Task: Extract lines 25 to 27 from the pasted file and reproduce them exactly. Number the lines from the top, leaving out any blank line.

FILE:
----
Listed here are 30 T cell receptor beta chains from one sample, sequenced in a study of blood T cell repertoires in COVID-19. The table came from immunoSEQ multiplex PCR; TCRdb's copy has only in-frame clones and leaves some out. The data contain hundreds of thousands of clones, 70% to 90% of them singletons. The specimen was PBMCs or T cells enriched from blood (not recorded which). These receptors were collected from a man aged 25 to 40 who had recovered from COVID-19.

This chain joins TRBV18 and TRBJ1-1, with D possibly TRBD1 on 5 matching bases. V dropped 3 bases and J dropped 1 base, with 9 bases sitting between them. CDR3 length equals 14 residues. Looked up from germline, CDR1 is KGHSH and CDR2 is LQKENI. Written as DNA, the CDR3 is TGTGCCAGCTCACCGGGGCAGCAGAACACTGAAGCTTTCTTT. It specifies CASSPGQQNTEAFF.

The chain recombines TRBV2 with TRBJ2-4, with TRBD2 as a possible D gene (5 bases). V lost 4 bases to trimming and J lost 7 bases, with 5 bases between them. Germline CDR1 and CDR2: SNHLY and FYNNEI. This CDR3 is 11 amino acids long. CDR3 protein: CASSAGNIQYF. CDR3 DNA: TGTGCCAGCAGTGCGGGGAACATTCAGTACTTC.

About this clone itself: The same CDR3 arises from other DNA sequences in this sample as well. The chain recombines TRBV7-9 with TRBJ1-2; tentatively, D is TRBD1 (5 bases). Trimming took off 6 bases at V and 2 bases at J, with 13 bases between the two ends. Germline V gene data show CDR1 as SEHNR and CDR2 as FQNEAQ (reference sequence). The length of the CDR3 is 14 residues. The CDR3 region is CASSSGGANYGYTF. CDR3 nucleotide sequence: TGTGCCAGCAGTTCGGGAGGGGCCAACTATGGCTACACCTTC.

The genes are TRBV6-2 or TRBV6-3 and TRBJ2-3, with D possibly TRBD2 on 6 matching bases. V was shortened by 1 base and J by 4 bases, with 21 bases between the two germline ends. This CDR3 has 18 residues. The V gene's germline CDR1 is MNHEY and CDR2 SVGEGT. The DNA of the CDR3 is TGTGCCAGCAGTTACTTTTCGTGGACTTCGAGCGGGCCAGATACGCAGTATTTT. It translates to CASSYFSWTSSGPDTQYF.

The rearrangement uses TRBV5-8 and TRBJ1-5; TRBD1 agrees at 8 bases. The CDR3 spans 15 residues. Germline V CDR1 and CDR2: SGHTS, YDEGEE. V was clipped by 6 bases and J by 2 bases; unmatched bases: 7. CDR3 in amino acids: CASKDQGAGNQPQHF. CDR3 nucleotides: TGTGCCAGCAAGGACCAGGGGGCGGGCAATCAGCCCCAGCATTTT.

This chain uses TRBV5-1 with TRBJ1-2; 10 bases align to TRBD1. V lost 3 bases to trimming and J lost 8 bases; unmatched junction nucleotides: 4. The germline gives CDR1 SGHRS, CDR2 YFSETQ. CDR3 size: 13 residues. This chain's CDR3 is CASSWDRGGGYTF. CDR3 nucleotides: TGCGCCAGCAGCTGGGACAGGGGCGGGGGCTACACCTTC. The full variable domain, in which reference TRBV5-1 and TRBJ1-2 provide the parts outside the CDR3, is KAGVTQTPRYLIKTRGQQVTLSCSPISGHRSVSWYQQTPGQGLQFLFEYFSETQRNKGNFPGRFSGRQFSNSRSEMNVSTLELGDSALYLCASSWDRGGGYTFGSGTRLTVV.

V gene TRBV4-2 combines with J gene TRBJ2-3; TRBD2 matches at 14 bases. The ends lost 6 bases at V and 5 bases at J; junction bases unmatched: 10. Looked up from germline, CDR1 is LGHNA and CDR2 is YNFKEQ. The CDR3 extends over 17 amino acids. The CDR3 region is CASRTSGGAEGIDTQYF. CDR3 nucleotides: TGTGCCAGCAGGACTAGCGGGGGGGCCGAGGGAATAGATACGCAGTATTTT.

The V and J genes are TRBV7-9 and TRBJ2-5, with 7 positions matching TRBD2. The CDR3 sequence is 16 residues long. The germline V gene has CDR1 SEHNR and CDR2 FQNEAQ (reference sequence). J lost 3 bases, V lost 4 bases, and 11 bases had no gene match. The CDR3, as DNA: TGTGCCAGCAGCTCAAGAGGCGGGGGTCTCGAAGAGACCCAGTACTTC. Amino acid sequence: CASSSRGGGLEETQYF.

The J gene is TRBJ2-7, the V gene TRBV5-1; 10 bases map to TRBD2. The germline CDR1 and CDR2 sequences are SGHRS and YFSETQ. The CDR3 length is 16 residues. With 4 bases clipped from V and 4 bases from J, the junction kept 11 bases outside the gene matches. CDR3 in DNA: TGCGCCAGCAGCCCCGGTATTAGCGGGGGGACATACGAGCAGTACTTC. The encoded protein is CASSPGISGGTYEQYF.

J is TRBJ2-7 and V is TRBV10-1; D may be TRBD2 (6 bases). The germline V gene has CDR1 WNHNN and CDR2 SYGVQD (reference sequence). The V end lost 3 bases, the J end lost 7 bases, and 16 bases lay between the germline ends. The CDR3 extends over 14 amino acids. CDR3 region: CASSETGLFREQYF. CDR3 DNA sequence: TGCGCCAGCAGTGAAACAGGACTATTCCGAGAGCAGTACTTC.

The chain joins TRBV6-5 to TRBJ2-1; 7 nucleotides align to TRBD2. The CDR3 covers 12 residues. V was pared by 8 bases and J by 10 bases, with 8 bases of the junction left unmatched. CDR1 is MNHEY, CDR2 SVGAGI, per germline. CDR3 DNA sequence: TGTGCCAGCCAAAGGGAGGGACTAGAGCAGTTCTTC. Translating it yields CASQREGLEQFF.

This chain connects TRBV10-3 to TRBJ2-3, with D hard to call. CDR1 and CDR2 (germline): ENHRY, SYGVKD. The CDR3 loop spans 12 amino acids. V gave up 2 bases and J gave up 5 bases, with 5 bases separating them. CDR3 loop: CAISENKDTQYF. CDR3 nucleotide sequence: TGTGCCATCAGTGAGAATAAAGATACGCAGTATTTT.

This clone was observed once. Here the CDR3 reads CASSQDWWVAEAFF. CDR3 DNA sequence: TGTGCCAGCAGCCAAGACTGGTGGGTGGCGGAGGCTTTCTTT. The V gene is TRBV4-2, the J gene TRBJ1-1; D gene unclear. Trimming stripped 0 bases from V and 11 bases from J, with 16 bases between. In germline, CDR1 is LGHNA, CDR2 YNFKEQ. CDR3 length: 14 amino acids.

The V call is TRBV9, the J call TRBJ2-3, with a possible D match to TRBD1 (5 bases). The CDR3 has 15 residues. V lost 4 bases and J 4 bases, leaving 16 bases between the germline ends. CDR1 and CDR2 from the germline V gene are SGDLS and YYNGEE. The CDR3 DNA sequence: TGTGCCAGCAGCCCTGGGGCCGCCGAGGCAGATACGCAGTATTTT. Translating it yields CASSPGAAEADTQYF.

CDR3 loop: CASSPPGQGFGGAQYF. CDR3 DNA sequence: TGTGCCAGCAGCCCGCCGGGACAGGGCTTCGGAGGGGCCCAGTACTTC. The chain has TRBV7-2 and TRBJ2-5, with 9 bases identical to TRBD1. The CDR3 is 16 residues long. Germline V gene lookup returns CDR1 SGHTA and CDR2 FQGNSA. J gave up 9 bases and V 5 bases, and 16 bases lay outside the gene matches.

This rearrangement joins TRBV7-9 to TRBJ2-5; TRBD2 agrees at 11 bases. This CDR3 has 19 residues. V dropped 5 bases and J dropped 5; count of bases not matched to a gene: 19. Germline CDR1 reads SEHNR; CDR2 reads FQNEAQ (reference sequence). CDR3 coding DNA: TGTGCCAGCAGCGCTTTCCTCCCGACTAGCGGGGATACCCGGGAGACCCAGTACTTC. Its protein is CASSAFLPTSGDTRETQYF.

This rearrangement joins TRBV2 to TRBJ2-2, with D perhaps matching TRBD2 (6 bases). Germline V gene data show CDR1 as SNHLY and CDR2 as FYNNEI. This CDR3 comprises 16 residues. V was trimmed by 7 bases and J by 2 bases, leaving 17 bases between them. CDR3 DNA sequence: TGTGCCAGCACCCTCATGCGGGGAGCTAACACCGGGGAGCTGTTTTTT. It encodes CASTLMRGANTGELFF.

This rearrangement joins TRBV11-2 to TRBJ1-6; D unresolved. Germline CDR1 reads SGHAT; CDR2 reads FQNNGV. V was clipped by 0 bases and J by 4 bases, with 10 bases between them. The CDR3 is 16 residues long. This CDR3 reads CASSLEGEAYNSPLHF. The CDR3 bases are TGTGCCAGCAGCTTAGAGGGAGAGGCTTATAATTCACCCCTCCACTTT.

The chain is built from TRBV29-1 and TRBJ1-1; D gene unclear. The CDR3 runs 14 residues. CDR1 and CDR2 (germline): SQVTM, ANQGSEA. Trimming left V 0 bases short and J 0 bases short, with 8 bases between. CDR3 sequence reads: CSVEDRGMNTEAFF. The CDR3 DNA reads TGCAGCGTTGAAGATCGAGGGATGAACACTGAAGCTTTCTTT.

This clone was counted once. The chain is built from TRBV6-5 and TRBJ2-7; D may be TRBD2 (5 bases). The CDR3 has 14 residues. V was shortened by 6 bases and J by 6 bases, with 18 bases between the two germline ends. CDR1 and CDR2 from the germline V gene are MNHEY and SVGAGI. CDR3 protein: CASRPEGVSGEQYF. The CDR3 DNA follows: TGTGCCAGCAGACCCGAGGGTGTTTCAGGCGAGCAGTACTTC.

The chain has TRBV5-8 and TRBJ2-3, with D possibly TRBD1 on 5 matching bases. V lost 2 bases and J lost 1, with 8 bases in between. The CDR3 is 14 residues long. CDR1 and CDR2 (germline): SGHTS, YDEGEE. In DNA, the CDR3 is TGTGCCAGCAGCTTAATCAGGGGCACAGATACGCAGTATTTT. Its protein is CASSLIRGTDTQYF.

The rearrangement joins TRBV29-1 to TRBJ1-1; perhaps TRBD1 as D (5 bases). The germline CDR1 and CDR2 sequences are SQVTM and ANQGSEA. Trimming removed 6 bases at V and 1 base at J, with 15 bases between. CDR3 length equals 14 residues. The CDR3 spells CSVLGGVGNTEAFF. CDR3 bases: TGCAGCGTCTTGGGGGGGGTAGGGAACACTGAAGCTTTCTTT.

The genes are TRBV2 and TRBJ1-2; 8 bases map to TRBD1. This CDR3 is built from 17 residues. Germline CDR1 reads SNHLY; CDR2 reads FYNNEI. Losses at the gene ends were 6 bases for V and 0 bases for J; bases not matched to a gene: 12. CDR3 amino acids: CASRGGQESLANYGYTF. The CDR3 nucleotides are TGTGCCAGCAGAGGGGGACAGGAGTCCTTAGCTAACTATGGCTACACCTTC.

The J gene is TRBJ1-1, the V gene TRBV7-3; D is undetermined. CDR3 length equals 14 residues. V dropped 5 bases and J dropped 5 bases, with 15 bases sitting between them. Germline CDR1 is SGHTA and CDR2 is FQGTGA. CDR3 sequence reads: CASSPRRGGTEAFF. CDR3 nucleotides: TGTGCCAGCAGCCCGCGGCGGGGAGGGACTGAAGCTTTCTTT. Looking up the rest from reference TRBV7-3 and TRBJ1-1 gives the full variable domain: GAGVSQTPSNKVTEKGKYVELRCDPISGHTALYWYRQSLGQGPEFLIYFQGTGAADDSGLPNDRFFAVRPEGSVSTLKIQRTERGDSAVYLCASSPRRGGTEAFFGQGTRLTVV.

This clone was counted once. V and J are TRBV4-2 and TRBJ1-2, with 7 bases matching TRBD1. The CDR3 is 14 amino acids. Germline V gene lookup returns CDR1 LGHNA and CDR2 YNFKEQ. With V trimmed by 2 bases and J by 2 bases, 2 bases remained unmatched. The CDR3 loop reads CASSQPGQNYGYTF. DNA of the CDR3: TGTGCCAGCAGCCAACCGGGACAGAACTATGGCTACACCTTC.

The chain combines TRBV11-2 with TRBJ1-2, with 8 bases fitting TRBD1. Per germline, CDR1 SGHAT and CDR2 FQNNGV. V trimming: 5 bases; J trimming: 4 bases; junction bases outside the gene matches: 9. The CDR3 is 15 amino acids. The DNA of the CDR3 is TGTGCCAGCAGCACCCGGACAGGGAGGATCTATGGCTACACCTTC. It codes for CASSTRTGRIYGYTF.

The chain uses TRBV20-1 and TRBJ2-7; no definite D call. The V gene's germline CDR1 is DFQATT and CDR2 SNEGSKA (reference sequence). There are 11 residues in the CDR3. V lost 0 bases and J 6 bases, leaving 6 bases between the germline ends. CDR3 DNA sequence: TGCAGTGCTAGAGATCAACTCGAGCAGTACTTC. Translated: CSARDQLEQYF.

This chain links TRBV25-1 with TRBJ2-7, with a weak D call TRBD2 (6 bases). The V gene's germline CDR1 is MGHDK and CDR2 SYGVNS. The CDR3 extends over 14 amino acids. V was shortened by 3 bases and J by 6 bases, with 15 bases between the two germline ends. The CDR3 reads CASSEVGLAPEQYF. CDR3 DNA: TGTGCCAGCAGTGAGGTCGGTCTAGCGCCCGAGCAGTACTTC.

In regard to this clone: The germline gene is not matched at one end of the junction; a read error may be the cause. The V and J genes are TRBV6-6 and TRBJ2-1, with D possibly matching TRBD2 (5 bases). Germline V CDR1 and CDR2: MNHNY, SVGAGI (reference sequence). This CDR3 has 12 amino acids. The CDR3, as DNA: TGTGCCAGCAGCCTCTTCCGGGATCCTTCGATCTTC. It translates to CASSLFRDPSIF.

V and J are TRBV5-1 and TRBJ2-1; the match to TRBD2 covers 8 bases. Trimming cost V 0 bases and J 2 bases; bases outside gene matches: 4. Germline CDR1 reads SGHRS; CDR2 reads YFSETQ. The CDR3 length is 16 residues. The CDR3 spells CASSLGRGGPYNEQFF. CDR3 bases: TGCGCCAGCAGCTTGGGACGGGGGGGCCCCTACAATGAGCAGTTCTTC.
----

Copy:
The J gene is TRBJ1-1, the V gene TRBV7-3; D is undetermined. CDR3 length equals 14 residues. V dropped 5 bases and J dropped 5 bases, with 15 bases sitting between them. Germline CDR1 is SGHTA and CDR2 is FQGTGA. CDR3 sequence reads: CASSPRRGGTEAFF. CDR3 nucleotides: TGTGCCAGCAGCCCGCGGCGGGGAGGGACTGAAGCTTTCTTT. Looking up the rest from reference TRBV7-3 and TRBJ1-1 gives the full variable domain: GAGVSQTPSNKVTEKGKYVELRCDPISGHTALYWYRQSLGQGPEFLIYFQGTGAADDSGLPNDRFFAVRPEGSVSTLKIQRTERGDSAVYLCASSPRRGGTEAFFGQGTRLTVV.

This clone was counted once. V and J are TRBV4-2 and TRBJ1-2, with 7 bases matching TRBD1. The CDR3 is 14 amino acids. Germline V gene lookup returns CDR1 LGHNA and CDR2 YNFKEQ. With V trimmed by 2 bases and J by 2 bases, 2 bases remained unmatched. The CDR3 loop reads CASSQPGQNYGYTF. DNA of the CDR3: TGTGCCAGCAGCCAACCGGGACAGAACTATGGCTACACCTTC.

The chain combines TRBV11-2 with TRBJ1-2, with 8 bases fitting TRBD1. Per germline, CDR1 SGHAT and CDR2 FQNNGV. V trimming: 5 bases; J trimming: 4 bases; junction bases outside the gene matches: 9. The CDR3 is 15 amino acids. The DNA of the CDR3 is TGTGCCAGCAGCACCCGGACAGGGAGGATCTATGGCTACACCTTC. It codes for CASSTRTGRIYGYTF.